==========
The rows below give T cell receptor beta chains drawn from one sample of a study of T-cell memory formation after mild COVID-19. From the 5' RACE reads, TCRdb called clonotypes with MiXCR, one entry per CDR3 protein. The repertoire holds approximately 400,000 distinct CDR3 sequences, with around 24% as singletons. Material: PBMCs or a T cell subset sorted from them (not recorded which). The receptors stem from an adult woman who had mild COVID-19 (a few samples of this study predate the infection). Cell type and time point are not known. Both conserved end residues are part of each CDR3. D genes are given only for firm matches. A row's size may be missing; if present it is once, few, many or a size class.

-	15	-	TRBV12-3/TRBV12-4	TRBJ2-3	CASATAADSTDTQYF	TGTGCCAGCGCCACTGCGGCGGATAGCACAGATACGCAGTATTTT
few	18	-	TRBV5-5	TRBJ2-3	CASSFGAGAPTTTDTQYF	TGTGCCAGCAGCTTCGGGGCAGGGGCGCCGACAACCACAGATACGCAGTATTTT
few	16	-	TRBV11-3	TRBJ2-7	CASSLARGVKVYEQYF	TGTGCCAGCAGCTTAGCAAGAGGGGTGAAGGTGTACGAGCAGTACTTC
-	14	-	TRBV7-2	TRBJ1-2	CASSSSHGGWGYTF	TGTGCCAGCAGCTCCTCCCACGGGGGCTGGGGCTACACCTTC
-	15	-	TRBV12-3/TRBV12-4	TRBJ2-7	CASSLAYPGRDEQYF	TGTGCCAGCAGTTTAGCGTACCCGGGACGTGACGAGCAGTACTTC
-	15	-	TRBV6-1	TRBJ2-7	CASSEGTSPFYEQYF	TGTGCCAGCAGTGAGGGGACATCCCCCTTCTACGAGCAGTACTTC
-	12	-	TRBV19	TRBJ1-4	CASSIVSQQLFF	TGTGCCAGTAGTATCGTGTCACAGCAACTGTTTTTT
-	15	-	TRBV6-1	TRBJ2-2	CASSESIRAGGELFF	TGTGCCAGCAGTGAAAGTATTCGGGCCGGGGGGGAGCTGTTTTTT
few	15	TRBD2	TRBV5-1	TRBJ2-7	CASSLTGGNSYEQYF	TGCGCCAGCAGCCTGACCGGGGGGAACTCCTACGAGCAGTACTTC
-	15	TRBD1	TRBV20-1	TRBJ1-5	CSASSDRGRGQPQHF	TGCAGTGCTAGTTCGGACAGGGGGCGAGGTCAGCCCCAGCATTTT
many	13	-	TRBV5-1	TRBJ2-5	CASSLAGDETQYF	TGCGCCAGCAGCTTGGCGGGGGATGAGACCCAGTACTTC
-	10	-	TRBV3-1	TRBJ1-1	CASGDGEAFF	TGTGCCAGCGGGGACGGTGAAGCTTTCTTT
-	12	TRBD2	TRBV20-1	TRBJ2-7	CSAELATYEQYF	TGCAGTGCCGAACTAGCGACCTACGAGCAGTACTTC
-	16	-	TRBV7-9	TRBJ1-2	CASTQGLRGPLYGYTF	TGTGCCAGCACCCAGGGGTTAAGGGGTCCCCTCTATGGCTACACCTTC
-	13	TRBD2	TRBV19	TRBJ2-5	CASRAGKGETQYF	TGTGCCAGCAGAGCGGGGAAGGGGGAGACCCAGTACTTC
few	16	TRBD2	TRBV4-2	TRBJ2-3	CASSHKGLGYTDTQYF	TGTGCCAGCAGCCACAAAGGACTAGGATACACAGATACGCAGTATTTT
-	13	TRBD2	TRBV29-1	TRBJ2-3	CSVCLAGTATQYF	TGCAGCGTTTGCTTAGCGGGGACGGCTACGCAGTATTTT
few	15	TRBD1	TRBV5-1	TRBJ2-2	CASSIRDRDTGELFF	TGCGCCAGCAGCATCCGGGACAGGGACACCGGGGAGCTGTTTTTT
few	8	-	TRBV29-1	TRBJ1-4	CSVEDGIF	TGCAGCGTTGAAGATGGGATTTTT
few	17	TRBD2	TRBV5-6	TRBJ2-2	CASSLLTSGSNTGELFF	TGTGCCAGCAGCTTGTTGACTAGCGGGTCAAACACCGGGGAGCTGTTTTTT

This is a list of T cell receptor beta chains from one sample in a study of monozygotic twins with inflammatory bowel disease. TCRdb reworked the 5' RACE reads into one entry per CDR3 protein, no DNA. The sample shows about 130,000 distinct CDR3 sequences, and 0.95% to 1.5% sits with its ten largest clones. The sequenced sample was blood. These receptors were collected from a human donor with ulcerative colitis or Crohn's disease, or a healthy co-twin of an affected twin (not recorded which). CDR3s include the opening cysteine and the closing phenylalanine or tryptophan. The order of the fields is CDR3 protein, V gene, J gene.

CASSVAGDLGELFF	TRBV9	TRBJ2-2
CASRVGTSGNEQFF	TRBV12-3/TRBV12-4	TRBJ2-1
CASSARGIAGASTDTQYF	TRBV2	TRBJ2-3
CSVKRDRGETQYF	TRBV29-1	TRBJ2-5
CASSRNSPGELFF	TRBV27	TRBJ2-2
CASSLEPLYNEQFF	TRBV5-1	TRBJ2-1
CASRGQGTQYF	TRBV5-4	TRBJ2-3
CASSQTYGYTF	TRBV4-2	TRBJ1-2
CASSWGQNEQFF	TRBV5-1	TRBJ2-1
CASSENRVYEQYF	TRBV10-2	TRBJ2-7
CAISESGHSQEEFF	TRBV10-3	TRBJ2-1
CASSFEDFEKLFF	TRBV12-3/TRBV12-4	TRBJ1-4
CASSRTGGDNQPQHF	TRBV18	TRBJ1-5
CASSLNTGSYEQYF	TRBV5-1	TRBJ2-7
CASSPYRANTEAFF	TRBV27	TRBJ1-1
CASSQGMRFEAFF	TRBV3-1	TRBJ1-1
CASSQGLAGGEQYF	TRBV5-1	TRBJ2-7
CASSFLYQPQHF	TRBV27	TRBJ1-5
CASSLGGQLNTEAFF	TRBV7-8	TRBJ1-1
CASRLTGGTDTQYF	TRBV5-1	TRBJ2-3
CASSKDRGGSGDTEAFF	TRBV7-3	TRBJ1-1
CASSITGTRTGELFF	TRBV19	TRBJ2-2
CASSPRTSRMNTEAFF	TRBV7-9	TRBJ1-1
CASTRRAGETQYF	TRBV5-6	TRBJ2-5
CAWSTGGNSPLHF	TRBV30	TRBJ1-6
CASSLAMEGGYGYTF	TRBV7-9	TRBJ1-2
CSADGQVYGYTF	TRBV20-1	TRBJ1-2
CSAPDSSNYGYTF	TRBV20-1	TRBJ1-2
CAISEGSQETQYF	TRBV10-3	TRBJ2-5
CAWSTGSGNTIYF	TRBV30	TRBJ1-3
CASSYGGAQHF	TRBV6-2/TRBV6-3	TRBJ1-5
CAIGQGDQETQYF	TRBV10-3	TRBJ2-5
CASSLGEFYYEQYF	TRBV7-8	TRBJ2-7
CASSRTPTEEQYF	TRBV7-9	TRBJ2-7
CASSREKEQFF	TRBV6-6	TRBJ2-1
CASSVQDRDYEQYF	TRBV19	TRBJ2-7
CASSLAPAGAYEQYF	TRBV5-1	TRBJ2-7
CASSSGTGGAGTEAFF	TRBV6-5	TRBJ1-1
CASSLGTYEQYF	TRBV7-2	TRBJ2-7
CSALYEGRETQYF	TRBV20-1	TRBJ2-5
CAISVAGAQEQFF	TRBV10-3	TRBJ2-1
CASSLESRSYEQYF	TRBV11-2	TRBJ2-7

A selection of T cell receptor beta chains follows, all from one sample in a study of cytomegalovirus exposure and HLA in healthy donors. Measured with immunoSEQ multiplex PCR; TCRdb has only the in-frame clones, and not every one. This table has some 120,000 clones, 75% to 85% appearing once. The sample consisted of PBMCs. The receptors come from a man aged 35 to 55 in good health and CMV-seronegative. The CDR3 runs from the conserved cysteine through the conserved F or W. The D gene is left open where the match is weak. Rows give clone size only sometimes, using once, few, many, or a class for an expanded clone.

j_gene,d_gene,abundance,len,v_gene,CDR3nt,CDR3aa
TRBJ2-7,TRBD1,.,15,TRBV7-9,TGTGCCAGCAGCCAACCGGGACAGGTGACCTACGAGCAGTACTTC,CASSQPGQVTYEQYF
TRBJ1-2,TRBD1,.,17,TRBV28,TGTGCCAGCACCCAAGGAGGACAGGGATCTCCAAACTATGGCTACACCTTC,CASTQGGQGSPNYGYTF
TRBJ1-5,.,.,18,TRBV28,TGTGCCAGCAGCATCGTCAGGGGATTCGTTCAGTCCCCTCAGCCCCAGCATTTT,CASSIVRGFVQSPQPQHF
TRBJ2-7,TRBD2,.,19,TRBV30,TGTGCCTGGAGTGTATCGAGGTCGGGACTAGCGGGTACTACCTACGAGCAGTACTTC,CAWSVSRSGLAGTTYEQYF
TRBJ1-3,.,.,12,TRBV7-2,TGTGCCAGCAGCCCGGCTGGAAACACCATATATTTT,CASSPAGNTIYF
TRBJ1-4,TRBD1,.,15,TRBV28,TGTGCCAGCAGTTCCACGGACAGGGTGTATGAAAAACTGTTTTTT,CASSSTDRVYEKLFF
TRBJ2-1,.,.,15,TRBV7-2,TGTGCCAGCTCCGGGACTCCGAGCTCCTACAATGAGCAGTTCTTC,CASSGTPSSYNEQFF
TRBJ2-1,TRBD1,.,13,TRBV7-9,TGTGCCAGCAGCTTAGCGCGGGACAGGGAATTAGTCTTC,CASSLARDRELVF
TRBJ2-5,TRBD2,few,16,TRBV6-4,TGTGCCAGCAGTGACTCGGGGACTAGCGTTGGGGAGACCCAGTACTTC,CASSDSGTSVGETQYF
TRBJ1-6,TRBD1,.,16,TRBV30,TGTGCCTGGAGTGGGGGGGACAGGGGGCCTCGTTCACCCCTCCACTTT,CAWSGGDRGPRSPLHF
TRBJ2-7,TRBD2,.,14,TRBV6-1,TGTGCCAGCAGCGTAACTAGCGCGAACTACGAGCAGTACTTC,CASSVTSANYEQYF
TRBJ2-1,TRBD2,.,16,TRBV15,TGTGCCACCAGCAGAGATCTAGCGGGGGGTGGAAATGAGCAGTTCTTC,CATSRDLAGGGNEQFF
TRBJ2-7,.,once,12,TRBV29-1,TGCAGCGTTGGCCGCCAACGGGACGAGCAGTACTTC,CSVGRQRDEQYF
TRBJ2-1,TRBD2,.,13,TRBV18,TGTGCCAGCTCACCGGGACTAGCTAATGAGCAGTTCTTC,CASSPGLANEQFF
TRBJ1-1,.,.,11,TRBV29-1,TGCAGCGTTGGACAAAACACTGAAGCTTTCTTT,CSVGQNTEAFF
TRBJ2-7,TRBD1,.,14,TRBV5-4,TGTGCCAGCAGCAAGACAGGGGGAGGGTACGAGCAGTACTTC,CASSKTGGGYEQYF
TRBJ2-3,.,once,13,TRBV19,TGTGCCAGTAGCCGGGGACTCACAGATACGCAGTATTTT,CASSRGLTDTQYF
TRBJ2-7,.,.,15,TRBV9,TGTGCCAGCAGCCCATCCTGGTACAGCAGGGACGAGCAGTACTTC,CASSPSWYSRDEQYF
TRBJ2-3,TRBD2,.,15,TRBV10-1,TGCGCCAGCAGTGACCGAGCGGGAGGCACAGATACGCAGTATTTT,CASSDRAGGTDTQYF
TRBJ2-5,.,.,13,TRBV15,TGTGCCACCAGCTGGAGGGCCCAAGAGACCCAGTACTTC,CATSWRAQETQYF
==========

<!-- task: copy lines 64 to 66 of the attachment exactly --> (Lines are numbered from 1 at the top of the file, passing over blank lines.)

CASSLESRSYEQYF	TRBV11-2	TRBJ2-7

A selection of T cell receptor beta chains follows, all from one sample in a study of cytomegalovirus exposure and HLA in healthy donors. Measured with immunoSEQ multiplex PCR; TCRdb has only the in-frame clones, and not every one. This table has some 120,000 clones, 75% to 85% appearing once. The sample consisted of PBMCs. The receptors come from a man aged 35 to 55 in good health and CMV-seronegative. The CDR3 runs from the conserved cysteine through the conserved F or W. The D gene is left open where the match is weak. Rows give clone size only sometimes, using once, few, many, or a class for an expanded clone.

j_gene,d_gene,abundance,len,v_gene,CDR3nt,CDR3aa